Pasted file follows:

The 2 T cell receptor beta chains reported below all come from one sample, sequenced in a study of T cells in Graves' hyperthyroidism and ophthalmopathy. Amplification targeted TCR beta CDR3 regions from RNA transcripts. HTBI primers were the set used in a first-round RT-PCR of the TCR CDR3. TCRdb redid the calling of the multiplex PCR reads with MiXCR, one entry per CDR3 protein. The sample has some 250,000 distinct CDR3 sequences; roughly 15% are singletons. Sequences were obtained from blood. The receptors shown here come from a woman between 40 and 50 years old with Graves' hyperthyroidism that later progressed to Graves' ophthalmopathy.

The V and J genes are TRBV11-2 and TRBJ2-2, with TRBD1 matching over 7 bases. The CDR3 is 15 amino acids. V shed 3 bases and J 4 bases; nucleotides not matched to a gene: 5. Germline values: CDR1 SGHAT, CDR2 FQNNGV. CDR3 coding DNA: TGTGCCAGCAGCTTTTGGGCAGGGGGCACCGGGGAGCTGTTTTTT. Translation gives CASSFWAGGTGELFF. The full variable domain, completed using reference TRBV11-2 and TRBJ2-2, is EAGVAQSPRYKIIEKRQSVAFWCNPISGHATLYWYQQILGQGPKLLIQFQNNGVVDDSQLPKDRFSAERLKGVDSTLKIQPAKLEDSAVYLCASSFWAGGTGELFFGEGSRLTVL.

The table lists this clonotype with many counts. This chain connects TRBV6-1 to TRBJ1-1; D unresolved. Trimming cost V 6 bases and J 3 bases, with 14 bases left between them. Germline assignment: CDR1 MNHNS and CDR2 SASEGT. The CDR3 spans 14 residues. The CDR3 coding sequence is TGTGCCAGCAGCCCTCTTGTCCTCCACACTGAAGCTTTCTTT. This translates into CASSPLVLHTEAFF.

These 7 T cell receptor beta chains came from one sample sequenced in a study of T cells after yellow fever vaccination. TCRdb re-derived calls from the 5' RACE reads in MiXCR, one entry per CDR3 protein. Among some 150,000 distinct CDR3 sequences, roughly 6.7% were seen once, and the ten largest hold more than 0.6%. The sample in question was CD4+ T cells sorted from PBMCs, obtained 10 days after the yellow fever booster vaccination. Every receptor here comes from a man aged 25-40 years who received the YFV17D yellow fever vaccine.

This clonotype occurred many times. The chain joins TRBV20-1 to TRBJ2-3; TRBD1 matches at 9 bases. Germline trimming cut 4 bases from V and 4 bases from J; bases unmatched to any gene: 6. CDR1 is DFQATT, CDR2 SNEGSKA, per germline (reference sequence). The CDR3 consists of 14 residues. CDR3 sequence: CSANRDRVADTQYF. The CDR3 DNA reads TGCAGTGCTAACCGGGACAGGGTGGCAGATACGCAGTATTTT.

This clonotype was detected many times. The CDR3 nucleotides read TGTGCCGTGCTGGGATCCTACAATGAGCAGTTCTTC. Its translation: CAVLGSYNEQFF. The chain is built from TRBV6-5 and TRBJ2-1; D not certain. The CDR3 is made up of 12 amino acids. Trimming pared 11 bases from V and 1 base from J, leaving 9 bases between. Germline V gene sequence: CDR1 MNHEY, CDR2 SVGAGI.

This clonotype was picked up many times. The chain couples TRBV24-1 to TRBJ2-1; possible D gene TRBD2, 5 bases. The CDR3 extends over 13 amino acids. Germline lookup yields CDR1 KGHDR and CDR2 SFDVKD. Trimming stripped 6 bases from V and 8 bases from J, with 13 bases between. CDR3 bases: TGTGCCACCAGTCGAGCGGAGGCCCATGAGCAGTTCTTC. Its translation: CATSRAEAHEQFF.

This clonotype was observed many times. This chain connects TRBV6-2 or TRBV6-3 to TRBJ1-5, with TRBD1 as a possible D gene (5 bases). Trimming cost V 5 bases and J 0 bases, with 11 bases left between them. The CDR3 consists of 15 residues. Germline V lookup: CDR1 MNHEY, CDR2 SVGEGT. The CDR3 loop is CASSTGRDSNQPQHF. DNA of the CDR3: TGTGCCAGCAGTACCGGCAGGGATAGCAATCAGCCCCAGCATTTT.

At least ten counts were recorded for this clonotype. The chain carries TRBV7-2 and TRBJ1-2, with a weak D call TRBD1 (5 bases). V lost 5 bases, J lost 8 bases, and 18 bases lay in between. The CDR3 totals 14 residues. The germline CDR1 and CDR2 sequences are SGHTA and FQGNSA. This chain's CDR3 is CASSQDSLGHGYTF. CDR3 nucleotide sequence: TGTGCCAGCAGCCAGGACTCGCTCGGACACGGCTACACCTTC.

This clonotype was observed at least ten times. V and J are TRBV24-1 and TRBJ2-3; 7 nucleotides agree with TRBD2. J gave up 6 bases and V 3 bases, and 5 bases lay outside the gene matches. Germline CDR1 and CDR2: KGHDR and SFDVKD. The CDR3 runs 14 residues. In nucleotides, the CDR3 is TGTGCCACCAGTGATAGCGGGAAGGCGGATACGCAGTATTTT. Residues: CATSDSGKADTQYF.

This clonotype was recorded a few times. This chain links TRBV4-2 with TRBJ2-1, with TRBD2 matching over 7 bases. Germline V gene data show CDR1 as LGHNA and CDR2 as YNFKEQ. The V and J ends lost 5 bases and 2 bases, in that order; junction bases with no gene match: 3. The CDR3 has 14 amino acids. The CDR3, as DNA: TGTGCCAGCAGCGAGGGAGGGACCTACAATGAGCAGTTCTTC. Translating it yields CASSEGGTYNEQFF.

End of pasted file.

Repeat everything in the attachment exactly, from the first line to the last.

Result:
The 2 T cell receptor beta chains reported below all come from one sample, sequenced in a study of T cells in Graves' hyperthyroidism and ophthalmopathy. Amplification targeted TCR beta CDR3 regions from RNA transcripts. HTBI primers were the set used in a first-round RT-PCR of the TCR CDR3. TCRdb redid the calling of the multiplex PCR reads with MiXCR, one entry per CDR3 protein. The sample has some 250,000 distinct CDR3 sequences; roughly 15% are singletons. Sequences were obtained from blood. The receptors shown here come from a woman between 40 and 50 years old with Graves' hyperthyroidism that later progressed to Graves' ophthalmopathy.

The V and J genes are TRBV11-2 and TRBJ2-2, with TRBD1 matching over 7 bases. The CDR3 is 15 amino acids. V shed 3 bases and J 4 bases; nucleotides not matched to a gene: 5. Germline values: CDR1 SGHAT, CDR2 FQNNGV. CDR3 coding DNA: TGTGCCAGCAGCTTTTGGGCAGGGGGCACCGGGGAGCTGTTTTTT. Translation gives CASSFWAGGTGELFF. The full variable domain, completed using reference TRBV11-2 and TRBJ2-2, is EAGVAQSPRYKIIEKRQSVAFWCNPISGHATLYWYQQILGQGPKLLIQFQNNGVVDDSQLPKDRFSAERLKGVDSTLKIQPAKLEDSAVYLCASSFWAGGTGELFFGEGSRLTVL.

The table lists this clonotype with many counts. This chain connects TRBV6-1 to TRBJ1-1; D unresolved. Trimming cost V 6 bases and J 3 bases, with 14 bases left between them. Germline assignment: CDR1 MNHNS and CDR2 SASEGT. The CDR3 spans 14 residues. The CDR3 coding sequence is TGTGCCAGCAGCCCTCTTGTCCTCCACACTGAAGCTTTCTTT. This translates into CASSPLVLHTEAFF.

These 7 T cell receptor beta chains came from one sample sequenced in a study of T cells after yellow fever vaccination. TCRdb re-derived calls from the 5' RACE reads in MiXCR, one entry per CDR3 protein. Among some 150,000 distinct CDR3 sequences, roughly 6.7% were seen once, and the ten largest hold more than 0.6%. The sample in question was CD4+ T cells sorted from PBMCs, obtained 10 days after the yellow fever booster vaccination. Every receptor here comes from a man aged 25-40 years who received the YFV17D yellow fever vaccine.

This clonotype occurred many times. The chain joins TRBV20-1 to TRBJ2-3; TRBD1 matches at 9 bases. Germline trimming cut 4 bases from V and 4 bases from J; bases unmatched to any gene: 6. CDR1 is DFQATT, CDR2 SNEGSKA, per germline (reference sequence). The CDR3 consists of 14 residues. CDR3 sequence: CSANRDRVADTQYF. The CDR3 DNA reads TGCAGTGCTAACCGGGACAGGGTGGCAGATACGCAGTATTTT.

This clonotype was detected many times. The CDR3 nucleotides read TGTGCCGTGCTGGGATCCTACAATGAGCAGTTCTTC. Its translation: CAVLGSYNEQFF. The chain is built from TRBV6-5 and TRBJ2-1; D not certain. The CDR3 is made up of 12 amino acids. Trimming pared 11 bases from V and 1 base from J, leaving 9 bases between. Germline V gene sequence: CDR1 MNHEY, CDR2 SVGAGI.

This clonotype was picked up many times. The chain couples TRBV24-1 to TRBJ2-1; possible D gene TRBD2, 5 bases. The CDR3 extends over 13 amino acids. Germline lookup yields CDR1 KGHDR and CDR2 SFDVKD. Trimming stripped 6 bases from V and 8 bases from J, with 13 bases between. CDR3 bases: TGTGCCACCAGTCGAGCGGAGGCCCATGAGCAGTTCTTC. Its translation: CATSRAEAHEQFF.

This clonotype was observed many times. This chain connects TRBV6-2 or TRBV6-3 to TRBJ1-5, with TRBD1 as a possible D gene (5 bases). Trimming cost V 5 bases and J 0 bases, with 11 bases left between them. The CDR3 consists of 15 residues. Germline V lookup: CDR1 MNHEY, CDR2 SVGEGT. The CDR3 loop is CASSTGRDSNQPQHF. DNA of the CDR3: TGTGCCAGCAGTACCGGCAGGGATAGCAATCAGCCCCAGCATTTT.

At least ten counts were recorded for this clonotype. The chain carries TRBV7-2 and TRBJ1-2, with a weak D call TRBD1 (5 bases). V lost 5 bases, J lost 8 bases, and 18 bases lay in between. The CDR3 totals 14 residues. The germline CDR1 and CDR2 sequences are SGHTA and FQGNSA. This chain's CDR3 is CASSQDSLGHGYTF. CDR3 nucleotide sequence: TGTGCCAGCAGCCAGGACTCGCTCGGACACGGCTACACCTTC.

This clonotype was observed at least ten times. V and J are TRBV24-1 and TRBJ2-3; 7 nucleotides agree with TRBD2. J gave up 6 bases and V 3 bases, and 5 bases lay outside the gene matches. Germline CDR1 and CDR2: KGHDR and SFDVKD. The CDR3 runs 14 residues. In nucleotides, the CDR3 is TGTGCCACCAGTGATAGCGGGAAGGCGGATACGCAGTATTTT. Residues: CATSDSGKADTQYF.

This clonotype was recorded a few times. This chain links TRBV4-2 with TRBJ2-1, with TRBD2 matching over 7 bases. Germline V gene data show CDR1 as LGHNA and CDR2 as YNFKEQ. The V and J ends lost 5 bases and 2 bases, in that order; junction bases with no gene match: 3. The CDR3 has 14 amino acids. The CDR3, as DNA: TGTGCCAGCAGCGAGGGAGGGACCTACAATGAGCAGTTCTTC. Translating it yields CASSEGGTYNEQFF.